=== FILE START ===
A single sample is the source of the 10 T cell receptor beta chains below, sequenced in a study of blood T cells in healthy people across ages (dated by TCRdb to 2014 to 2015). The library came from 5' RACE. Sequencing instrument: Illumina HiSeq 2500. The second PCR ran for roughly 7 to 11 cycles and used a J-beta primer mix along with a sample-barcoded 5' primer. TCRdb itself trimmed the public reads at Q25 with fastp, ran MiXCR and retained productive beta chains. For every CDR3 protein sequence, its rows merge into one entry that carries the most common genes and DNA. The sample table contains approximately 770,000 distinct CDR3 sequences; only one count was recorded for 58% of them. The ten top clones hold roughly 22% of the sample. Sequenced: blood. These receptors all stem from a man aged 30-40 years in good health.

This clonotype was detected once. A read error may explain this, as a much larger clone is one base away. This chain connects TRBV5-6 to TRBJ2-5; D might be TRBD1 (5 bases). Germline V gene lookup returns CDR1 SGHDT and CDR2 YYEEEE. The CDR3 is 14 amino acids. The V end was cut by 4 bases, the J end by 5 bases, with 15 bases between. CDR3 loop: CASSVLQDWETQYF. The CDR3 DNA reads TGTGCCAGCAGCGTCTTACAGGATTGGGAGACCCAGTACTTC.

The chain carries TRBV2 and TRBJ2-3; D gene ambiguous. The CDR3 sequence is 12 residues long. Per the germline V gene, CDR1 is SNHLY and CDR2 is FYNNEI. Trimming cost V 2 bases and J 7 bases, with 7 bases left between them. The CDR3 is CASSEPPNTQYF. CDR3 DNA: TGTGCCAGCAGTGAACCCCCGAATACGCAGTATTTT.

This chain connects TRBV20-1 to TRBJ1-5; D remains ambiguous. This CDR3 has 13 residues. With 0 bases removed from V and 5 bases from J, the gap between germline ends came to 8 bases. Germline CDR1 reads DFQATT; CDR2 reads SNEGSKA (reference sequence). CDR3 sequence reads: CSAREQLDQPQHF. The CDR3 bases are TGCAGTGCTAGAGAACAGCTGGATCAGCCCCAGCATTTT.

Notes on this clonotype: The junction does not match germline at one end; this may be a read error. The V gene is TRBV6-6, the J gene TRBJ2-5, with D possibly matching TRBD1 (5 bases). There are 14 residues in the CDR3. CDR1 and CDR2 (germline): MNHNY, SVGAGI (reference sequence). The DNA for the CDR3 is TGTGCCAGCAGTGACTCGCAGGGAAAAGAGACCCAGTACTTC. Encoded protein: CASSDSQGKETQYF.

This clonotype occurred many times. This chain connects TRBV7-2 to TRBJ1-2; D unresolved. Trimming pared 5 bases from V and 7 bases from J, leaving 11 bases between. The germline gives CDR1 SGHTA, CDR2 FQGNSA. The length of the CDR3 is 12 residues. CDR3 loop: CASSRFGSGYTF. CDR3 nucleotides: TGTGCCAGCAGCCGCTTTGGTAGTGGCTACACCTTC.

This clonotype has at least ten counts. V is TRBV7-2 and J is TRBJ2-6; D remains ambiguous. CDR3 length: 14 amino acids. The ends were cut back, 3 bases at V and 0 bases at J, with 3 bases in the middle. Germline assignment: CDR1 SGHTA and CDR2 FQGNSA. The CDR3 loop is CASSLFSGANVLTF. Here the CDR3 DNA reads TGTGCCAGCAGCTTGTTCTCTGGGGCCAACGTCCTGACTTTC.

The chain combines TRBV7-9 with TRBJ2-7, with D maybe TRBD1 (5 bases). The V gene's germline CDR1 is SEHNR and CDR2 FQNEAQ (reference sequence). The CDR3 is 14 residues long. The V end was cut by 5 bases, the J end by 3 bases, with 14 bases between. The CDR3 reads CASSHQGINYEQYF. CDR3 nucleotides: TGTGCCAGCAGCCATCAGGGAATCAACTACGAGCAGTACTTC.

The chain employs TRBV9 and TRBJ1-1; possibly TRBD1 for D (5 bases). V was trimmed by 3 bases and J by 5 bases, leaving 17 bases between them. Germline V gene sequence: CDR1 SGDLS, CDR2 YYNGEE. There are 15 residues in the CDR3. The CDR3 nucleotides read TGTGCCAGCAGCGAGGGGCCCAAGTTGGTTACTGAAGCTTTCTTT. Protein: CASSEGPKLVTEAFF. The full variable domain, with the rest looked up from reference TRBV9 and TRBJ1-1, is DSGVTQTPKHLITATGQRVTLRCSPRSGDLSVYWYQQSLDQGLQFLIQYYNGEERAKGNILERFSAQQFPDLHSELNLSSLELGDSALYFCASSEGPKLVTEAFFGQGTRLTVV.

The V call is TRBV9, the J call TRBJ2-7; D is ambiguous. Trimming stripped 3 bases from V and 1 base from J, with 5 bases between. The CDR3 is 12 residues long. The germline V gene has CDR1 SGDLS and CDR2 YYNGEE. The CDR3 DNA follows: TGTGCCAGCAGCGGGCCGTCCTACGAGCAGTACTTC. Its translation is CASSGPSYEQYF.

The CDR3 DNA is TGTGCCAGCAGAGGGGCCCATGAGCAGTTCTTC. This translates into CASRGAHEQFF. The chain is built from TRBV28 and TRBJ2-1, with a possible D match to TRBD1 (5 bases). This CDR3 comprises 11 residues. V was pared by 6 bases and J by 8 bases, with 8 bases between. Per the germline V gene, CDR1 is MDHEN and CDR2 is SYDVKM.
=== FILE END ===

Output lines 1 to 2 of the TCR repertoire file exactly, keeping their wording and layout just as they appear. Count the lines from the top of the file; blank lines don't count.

A single sample is the source of the 10 T cell receptor beta chains below, sequenced in a study of blood T cells in healthy people across ages (dated by TCRdb to 2014 to 2015). The library came from 5' RACE. Sequencing instrument: Illumina HiSeq 2500. The second PCR ran for roughly 7 to 11 cycles and used a J-beta primer mix along with a sample-barcoded 5' primer. TCRdb itself trimmed the public reads at Q25 with fastp, ran MiXCR and retained productive beta chains. For every CDR3 protein sequence, its rows merge into one entry that carries the most common genes and DNA. The sample table contains approximately 770,000 distinct CDR3 sequences; only one count was recorded for 58% of them. The ten top clones hold roughly 22% of the sample. Sequenced: blood. These receptors all stem from a man aged 30-40 years in good health.

This clonotype was detected once. A read error may explain this, as a much larger clone is one base away. This chain connects TRBV5-6 to TRBJ2-5; D might be TRBD1 (5 bases). Germline V gene lookup returns CDR1 SGHDT and CDR2 YYEEEE. The CDR3 is 14 amino acids. The V end was cut by 4 bases, the J end by 5 bases, with 15 bases between. CDR3 loop: CASSVLQDWETQYF. The CDR3 DNA reads TGTGCCAGCAGCGTCTTACAGGATTGGGAGACCCAGTACTTC.